This is a great post from Community Spark. I don’t know If i’ll be able to do it every day but I will give it my best shot.
Add this to your community manager ‘to do’ list – bring back one inactive member every single day. Instead of trying to attract new members, focus on getting existing members to return and contribute.
A few ways you can do this:
- Find a discussion you think they’ll find interesting and tell them about it.
- Find a discussion about a subject they’re an expert in and encourage them to share their wisdom.
- Find other members they formed friendships with and get those members to drop your AWOL member a line.
You can even bring the entire community in on this. Let’s say a particularly prominent member disappears – make it a community goal for that member to be lured back. Get other members to compete to see who can bring back the most members – special prominence goes to the member who can bring back the really valuable members who have drifted away.
Even if you can’t bring every member back, you’re likely to end up with some valuable feedback.
This is a bit of a marmite infograph for some of the KM people I have spoken to.
Some love it, others hate it. I wonder what your thoughts are?
The Socialcast blog says ‘Knowledge management has become an important and vital practice in the enterprise.
As we have shifted from an industrial-based society to an information-based one, many jobs and tasks have been automated by machinery.
The result is a smaller workforce and the advent of the knowledge worker – an employee, whose job depends on tacit information that is rarely documented, limiting an organisation’s ability to draw upon it in the future.
Implementing solutions to collect and preserve tacit knowledge has become a high priority, allowing companies to create digital libraries of employee experiences and practices for future generations.
The transfer of knowledge has evolved from the written word on rocks and paper to spoken stories heard live via telephones to digital, virtual, real-time communities on the web.
There’s so much written about the building of communities and how to get them running.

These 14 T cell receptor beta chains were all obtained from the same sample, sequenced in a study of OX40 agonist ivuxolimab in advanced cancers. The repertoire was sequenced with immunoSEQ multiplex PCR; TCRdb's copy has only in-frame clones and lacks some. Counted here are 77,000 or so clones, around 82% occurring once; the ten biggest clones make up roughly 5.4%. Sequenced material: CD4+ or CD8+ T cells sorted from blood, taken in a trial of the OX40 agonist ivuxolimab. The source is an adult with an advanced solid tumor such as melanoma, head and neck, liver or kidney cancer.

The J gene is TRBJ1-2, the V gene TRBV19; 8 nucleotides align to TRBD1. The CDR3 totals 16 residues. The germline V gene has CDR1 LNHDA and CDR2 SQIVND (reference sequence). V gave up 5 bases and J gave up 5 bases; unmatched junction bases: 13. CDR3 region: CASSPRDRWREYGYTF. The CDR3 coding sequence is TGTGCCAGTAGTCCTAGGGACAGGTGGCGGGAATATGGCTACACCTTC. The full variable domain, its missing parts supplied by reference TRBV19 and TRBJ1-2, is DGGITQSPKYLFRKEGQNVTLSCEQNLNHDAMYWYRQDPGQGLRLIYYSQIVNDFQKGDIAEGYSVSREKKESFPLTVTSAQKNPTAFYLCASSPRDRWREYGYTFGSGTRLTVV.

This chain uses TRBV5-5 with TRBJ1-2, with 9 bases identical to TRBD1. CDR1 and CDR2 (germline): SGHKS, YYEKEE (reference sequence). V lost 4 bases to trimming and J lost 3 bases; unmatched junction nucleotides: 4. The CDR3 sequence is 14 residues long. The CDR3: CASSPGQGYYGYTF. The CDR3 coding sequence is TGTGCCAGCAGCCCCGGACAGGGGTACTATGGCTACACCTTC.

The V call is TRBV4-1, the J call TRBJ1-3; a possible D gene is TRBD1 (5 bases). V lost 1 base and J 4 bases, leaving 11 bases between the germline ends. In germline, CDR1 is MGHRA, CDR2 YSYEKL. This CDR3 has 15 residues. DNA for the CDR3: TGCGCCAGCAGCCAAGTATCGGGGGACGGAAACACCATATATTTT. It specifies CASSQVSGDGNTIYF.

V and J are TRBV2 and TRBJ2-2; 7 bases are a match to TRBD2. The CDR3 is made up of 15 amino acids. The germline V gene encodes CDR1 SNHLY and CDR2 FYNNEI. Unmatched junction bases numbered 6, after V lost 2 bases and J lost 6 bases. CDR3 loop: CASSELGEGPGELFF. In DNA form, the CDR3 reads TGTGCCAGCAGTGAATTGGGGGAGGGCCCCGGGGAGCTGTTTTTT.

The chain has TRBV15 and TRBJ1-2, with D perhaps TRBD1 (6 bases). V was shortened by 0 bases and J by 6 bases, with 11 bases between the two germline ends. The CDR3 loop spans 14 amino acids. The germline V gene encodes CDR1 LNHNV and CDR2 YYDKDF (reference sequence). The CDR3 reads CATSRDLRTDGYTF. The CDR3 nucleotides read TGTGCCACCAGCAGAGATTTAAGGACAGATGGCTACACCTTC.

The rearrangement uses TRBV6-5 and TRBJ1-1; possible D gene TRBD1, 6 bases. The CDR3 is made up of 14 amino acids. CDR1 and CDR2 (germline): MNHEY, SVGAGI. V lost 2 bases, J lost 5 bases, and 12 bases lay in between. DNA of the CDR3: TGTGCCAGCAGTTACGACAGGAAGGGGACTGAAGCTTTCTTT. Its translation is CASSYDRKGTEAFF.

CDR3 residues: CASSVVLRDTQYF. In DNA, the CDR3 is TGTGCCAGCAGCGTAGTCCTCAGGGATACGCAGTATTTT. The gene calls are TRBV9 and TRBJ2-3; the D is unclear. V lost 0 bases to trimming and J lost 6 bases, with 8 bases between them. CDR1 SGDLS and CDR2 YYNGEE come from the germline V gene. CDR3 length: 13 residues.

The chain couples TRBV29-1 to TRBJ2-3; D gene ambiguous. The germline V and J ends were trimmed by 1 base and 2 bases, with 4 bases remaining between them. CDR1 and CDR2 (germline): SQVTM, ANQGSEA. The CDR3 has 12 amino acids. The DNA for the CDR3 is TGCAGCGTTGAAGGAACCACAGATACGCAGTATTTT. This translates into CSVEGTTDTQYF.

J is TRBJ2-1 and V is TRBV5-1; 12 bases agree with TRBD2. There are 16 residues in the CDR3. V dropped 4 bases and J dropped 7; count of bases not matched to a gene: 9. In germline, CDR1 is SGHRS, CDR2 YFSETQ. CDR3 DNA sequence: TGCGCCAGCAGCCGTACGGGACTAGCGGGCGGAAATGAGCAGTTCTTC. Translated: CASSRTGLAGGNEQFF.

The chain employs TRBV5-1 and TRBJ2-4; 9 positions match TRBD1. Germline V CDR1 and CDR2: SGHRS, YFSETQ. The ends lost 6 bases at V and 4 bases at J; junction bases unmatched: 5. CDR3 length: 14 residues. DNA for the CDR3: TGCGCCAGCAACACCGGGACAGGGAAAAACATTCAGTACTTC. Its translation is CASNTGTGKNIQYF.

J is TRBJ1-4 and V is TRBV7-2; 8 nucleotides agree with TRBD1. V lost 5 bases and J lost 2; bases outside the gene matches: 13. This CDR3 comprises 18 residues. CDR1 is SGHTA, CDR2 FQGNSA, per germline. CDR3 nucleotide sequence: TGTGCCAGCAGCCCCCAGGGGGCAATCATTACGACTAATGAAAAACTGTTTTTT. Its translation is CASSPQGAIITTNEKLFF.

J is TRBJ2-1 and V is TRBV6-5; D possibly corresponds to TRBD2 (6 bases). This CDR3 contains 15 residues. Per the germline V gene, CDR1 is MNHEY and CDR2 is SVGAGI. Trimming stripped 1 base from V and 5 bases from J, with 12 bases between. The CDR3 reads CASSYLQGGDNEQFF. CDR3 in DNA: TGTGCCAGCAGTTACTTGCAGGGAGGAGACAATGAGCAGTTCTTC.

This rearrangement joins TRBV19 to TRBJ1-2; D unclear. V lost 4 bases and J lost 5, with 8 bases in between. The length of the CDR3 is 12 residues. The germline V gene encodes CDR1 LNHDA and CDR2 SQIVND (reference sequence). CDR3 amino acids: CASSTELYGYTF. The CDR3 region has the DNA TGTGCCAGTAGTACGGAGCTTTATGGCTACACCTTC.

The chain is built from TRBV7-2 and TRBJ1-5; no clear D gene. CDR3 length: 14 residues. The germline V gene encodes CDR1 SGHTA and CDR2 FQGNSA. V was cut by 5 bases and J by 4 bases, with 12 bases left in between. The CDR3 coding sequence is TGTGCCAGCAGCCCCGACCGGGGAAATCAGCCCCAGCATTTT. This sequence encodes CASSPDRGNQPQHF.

But for everyone that supports an online community that is only the starting point. And as I mentioned to a group of people the other week, ‘we all know how to build them, but do we really know how to make them successful and fulfil its purpose?’
When it comes to the actual day to day stuff and ideas of things to do and try to encourage activity with the community, I believe there is less info and also less effort put into this.
I still get the feeling that everyone believes it’s a bit like the Field of Dreams or Wayne’s World (If you build it, they will come.)
So these are some of my thoughts and ideas.. They are based on a concept from Denham Grey and are a combination of things that I have picked up from the people above and also from some of the members of the community that I help to nudge along.
|From October 10, 2011|
Stranger to Passer By
- Email invite
- recruiting via a blog posted in a related community
- Community flyer
- Community benefits
- Clear community purpose statement
- Success Stories
From Passer by to Lurker
- Welcome and Introduction Forum
- What you need to know wiki
- Community Charter
- Welcome Statement
- Notice Boards
- Hot Topics
- Useful Resources
- Remove 0 responses
- Hire paid bloggers
- Forum post exchange
From Lurker to Participant
- Detailed member profiles
- Online Conferences
- Back Channelling
- Peer Assist
- Case Studies
- member of the month
From Participant to Regular